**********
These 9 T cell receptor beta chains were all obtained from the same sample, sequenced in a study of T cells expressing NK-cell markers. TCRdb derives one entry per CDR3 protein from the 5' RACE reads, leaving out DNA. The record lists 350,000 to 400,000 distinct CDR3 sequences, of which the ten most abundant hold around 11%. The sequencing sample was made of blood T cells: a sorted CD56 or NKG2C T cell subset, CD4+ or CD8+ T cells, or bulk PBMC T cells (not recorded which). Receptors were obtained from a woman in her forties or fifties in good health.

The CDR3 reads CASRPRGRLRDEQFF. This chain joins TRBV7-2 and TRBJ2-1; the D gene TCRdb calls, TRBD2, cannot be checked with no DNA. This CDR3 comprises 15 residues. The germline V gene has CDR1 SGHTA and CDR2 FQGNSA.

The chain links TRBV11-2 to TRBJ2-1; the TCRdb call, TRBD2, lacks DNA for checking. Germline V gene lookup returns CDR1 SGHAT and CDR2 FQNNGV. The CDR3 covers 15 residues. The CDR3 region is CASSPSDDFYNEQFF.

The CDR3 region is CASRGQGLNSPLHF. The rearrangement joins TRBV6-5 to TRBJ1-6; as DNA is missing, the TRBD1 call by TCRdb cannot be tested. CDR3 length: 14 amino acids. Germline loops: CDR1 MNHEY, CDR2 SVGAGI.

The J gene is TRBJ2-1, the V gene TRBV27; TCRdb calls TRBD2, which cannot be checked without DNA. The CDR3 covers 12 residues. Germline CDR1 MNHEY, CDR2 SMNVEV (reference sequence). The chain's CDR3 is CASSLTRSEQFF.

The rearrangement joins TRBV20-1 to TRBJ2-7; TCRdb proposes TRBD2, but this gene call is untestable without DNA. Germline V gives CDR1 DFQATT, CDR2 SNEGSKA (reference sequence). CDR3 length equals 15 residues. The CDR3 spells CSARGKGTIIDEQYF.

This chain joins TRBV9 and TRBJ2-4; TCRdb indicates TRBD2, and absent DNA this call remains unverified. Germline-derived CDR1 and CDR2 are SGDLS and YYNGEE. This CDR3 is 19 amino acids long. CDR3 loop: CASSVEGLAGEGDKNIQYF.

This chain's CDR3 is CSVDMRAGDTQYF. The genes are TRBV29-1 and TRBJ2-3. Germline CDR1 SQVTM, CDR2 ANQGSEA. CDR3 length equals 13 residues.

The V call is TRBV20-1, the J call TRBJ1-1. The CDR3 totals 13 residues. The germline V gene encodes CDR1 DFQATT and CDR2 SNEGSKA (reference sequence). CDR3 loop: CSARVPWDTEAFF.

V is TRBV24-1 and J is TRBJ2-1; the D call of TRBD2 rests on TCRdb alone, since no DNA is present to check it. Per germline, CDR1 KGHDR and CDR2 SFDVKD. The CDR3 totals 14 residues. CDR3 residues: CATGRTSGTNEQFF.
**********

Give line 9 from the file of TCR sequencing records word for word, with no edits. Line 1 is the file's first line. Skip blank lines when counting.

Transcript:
The V call is TRBV20-1, the J call TRBJ1-1. The CDR3 totals 13 residues. The germline V gene encodes CDR1 DFQATT and CDR2 SNEGSKA (reference sequence). CDR3 loop: CSARVPWDTEAFF.